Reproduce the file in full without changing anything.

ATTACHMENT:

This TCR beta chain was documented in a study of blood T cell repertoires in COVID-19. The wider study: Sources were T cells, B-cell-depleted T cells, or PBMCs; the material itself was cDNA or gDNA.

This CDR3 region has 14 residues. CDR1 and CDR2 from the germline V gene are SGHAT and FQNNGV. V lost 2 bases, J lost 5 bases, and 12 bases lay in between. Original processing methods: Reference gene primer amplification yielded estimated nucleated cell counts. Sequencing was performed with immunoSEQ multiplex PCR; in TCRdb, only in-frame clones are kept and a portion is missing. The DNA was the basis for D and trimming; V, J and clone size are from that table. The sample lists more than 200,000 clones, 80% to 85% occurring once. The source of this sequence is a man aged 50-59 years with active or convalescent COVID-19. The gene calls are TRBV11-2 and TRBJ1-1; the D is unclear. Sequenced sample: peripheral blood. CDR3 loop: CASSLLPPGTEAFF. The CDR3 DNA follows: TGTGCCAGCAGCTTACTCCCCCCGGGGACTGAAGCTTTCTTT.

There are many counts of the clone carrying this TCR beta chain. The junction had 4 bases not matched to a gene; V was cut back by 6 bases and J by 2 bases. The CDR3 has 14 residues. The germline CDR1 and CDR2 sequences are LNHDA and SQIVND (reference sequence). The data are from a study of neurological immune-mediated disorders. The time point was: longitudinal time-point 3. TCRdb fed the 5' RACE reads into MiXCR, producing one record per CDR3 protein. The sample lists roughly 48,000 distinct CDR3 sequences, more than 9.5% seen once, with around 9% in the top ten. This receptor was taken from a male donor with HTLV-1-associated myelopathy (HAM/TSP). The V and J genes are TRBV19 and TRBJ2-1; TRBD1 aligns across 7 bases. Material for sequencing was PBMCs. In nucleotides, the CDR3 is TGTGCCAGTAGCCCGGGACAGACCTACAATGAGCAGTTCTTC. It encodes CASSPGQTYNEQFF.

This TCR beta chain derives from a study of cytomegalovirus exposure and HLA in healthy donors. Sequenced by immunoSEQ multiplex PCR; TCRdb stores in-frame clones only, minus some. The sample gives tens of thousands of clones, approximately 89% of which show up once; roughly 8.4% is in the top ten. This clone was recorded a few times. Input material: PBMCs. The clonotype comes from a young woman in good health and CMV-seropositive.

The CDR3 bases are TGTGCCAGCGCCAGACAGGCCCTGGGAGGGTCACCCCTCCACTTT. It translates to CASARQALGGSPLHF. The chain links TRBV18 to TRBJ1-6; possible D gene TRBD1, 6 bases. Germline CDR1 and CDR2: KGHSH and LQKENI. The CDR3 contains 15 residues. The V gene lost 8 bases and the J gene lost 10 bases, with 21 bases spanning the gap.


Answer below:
This TCR beta chain was documented in a study of blood T cell repertoires in COVID-19. The wider study: Sources were T cells, B-cell-depleted T cells, or PBMCs; the material itself was cDNA or gDNA.

This CDR3 region has 14 residues. CDR1 and CDR2 from the germline V gene are SGHAT and FQNNGV. V lost 2 bases, J lost 5 bases, and 12 bases lay in between. Original processing methods: Reference gene primer amplification yielded estimated nucleated cell counts. Sequencing was performed with immunoSEQ multiplex PCR; in TCRdb, only in-frame clones are kept and a portion is missing. The DNA was the basis for D and trimming; V, J and clone size are from that table. The sample lists more than 200,000 clones, 80% to 85% occurring once. The source of this sequence is a man aged 50-59 years with active or convalescent COVID-19. The gene calls are TRBV11-2 and TRBJ1-1; the D is unclear. Sequenced sample: peripheral blood. CDR3 loop: CASSLLPPGTEAFF. The CDR3 DNA follows: TGTGCCAGCAGCTTACTCCCCCCGGGGACTGAAGCTTTCTTT.

There are many counts of the clone carrying this TCR beta chain. The junction had 4 bases not matched to a gene; V was cut back by 6 bases and J by 2 bases. The CDR3 has 14 residues. The germline CDR1 and CDR2 sequences are LNHDA and SQIVND (reference sequence). The data are from a study of neurological immune-mediated disorders. The time point was: longitudinal time-point 3. TCRdb fed the 5' RACE reads into MiXCR, producing one record per CDR3 protein. The sample lists roughly 48,000 distinct CDR3 sequences, more than 9.5% seen once, with around 9% in the top ten. This receptor was taken from a male donor with HTLV-1-associated myelopathy (HAM/TSP). The V and J genes are TRBV19 and TRBJ2-1; TRBD1 aligns across 7 bases. Material for sequencing was PBMCs. In nucleotides, the CDR3 is TGTGCCAGTAGCCCGGGACAGACCTACAATGAGCAGTTCTTC. It encodes CASSPGQTYNEQFF.

This TCR beta chain derives from a study of cytomegalovirus exposure and HLA in healthy donors. Sequenced by immunoSEQ multiplex PCR; TCRdb stores in-frame clones only, minus some. The sample gives tens of thousands of clones, approximately 89% of which show up once; roughly 8.4% is in the top ten. This clone was recorded a few times. Input material: PBMCs. The clonotype comes from a young woman in good health and CMV-seropositive.

The CDR3 bases are TGTGCCAGCGCCAGACAGGCCCTGGGAGGGTCACCCCTCCACTTT. It translates to CASARQALGGSPLHF. The chain links TRBV18 to TRBJ1-6; possible D gene TRBD1, 6 bases. Germline CDR1 and CDR2: KGHSH and LQKENI. The CDR3 contains 15 residues. The V gene lost 8 bases and the J gene lost 10 bases, with 21 bases spanning the gap.